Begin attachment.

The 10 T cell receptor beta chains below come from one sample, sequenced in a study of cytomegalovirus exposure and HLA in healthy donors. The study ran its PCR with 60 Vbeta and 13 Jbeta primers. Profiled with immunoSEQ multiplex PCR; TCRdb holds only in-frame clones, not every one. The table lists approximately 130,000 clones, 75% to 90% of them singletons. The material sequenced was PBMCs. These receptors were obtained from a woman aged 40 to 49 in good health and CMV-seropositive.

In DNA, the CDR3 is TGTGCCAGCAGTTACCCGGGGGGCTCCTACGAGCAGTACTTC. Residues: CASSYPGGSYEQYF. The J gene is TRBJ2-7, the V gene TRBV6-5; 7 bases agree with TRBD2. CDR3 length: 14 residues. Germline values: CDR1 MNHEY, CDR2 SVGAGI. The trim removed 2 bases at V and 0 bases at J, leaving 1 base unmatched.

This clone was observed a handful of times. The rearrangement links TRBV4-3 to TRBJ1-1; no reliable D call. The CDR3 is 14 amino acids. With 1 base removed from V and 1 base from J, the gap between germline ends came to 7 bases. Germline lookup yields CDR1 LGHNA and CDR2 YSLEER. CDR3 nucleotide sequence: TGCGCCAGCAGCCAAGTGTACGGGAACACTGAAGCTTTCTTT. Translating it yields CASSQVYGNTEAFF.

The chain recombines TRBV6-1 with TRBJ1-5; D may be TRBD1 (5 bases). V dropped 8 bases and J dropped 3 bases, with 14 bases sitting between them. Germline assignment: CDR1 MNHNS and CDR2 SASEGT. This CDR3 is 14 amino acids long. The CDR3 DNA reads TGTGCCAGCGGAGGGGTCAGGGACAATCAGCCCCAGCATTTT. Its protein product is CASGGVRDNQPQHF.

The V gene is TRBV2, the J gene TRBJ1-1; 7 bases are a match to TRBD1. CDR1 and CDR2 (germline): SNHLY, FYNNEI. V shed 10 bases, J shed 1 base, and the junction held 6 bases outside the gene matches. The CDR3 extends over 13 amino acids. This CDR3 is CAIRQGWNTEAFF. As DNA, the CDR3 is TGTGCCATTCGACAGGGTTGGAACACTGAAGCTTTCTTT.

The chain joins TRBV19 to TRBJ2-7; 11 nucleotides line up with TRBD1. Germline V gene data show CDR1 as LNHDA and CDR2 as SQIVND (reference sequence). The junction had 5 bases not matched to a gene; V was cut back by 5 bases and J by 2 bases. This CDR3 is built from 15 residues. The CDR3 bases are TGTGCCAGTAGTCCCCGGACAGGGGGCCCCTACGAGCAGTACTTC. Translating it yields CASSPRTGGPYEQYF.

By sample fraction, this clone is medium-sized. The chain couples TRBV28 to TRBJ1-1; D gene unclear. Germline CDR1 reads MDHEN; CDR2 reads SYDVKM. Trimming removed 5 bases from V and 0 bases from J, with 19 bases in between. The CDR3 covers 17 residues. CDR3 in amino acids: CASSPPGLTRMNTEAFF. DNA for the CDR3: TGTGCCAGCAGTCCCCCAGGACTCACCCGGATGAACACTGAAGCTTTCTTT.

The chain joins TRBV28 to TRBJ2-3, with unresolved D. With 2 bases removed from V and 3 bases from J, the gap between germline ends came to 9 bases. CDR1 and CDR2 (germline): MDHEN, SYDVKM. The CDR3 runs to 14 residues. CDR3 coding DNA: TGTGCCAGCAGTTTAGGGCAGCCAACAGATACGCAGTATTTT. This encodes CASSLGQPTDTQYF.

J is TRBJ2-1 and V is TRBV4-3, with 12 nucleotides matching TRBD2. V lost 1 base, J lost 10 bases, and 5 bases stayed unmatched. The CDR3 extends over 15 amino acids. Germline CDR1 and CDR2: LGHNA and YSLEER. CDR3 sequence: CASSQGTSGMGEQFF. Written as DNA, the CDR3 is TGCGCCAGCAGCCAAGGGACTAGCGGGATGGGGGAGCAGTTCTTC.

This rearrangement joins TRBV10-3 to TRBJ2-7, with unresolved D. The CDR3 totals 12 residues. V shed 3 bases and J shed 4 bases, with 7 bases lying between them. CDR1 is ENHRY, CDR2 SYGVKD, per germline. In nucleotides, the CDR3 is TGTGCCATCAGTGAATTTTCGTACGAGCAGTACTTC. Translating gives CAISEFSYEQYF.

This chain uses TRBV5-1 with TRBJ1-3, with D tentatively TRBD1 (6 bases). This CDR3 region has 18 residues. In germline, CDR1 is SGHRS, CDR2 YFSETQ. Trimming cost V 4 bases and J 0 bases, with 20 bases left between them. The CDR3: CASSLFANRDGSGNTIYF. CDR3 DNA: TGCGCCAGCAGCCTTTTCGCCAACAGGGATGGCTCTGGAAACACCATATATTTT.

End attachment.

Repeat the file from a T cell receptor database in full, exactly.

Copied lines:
The 10 T cell receptor beta chains below come from one sample, sequenced in a study of cytomegalovirus exposure and HLA in healthy donors. The study ran its PCR with 60 Vbeta and 13 Jbeta primers. Profiled with immunoSEQ multiplex PCR; TCRdb holds only in-frame clones, not every one. The table lists approximately 130,000 clones, 75% to 90% of them singletons. The material sequenced was PBMCs. These receptors were obtained from a woman aged 40 to 49 in good health and CMV-seropositive.

In DNA, the CDR3 is TGTGCCAGCAGTTACCCGGGGGGCTCCTACGAGCAGTACTTC. Residues: CASSYPGGSYEQYF. The J gene is TRBJ2-7, the V gene TRBV6-5; 7 bases agree with TRBD2. CDR3 length: 14 residues. Germline values: CDR1 MNHEY, CDR2 SVGAGI. The trim removed 2 bases at V and 0 bases at J, leaving 1 base unmatched.

This clone was observed a handful of times. The rearrangement links TRBV4-3 to TRBJ1-1; no reliable D call. The CDR3 is 14 amino acids. With 1 base removed from V and 1 base from J, the gap between germline ends came to 7 bases. Germline lookup yields CDR1 LGHNA and CDR2 YSLEER. CDR3 nucleotide sequence: TGCGCCAGCAGCCAAGTGTACGGGAACACTGAAGCTTTCTTT. Translating it yields CASSQVYGNTEAFF.

The chain recombines TRBV6-1 with TRBJ1-5; D may be TRBD1 (5 bases). V dropped 8 bases and J dropped 3 bases, with 14 bases sitting between them. Germline assignment: CDR1 MNHNS and CDR2 SASEGT. This CDR3 is 14 amino acids long. The CDR3 DNA reads TGTGCCAGCGGAGGGGTCAGGGACAATCAGCCCCAGCATTTT. Its protein product is CASGGVRDNQPQHF.

The V gene is TRBV2, the J gene TRBJ1-1; 7 bases are a match to TRBD1. CDR1 and CDR2 (germline): SNHLY, FYNNEI. V shed 10 bases, J shed 1 base, and the junction held 6 bases outside the gene matches. The CDR3 extends over 13 amino acids. This CDR3 is CAIRQGWNTEAFF. As DNA, the CDR3 is TGTGCCATTCGACAGGGTTGGAACACTGAAGCTTTCTTT.

The chain joins TRBV19 to TRBJ2-7; 11 nucleotides line up with TRBD1. Germline V gene data show CDR1 as LNHDA and CDR2 as SQIVND (reference sequence). The junction had 5 bases not matched to a gene; V was cut back by 5 bases and J by 2 bases. This CDR3 is built from 15 residues. The CDR3 bases are TGTGCCAGTAGTCCCCGGACAGGGGGCCCCTACGAGCAGTACTTC. Translating it yields CASSPRTGGPYEQYF.

By sample fraction, this clone is medium-sized. The chain couples TRBV28 to TRBJ1-1; D gene unclear. Germline CDR1 reads MDHEN; CDR2 reads SYDVKM. Trimming removed 5 bases from V and 0 bases from J, with 19 bases in between. The CDR3 covers 17 residues. CDR3 in amino acids: CASSPPGLTRMNTEAFF. DNA for the CDR3: TGTGCCAGCAGTCCCCCAGGACTCACCCGGATGAACACTGAAGCTTTCTTT.

The chain joins TRBV28 to TRBJ2-3, with unresolved D. With 2 bases removed from V and 3 bases from J, the gap between germline ends came to 9 bases. CDR1 and CDR2 (germline): MDHEN, SYDVKM. The CDR3 runs to 14 residues. CDR3 coding DNA: TGTGCCAGCAGTTTAGGGCAGCCAACAGATACGCAGTATTTT. This encodes CASSLGQPTDTQYF.

J is TRBJ2-1 and V is TRBV4-3, with 12 nucleotides matching TRBD2. V lost 1 base, J lost 10 bases, and 5 bases stayed unmatched. The CDR3 extends over 15 amino acids. Germline CDR1 and CDR2: LGHNA and YSLEER. CDR3 sequence: CASSQGTSGMGEQFF. Written as DNA, the CDR3 is TGCGCCAGCAGCCAAGGGACTAGCGGGATGGGGGAGCAGTTCTTC.

This rearrangement joins TRBV10-3 to TRBJ2-7, with unresolved D. The CDR3 totals 12 residues. V shed 3 bases and J shed 4 bases, with 7 bases lying between them. CDR1 is ENHRY, CDR2 SYGVKD, per germline. In nucleotides, the CDR3 is TGTGCCATCAGTGAATTTTCGTACGAGCAGTACTTC. Translating gives CAISEFSYEQYF.

This chain uses TRBV5-1 with TRBJ1-3, with D tentatively TRBD1 (6 bases). This CDR3 region has 18 residues. In germline, CDR1 is SGHRS, CDR2 YFSETQ. Trimming cost V 4 bases and J 0 bases, with 20 bases left between them. The CDR3: CASSLFANRDGSGNTIYF. CDR3 DNA: TGCGCCAGCAGCCTTTTCGCCAACAGGGATGGCTCTGGAAACACCATATATTTT.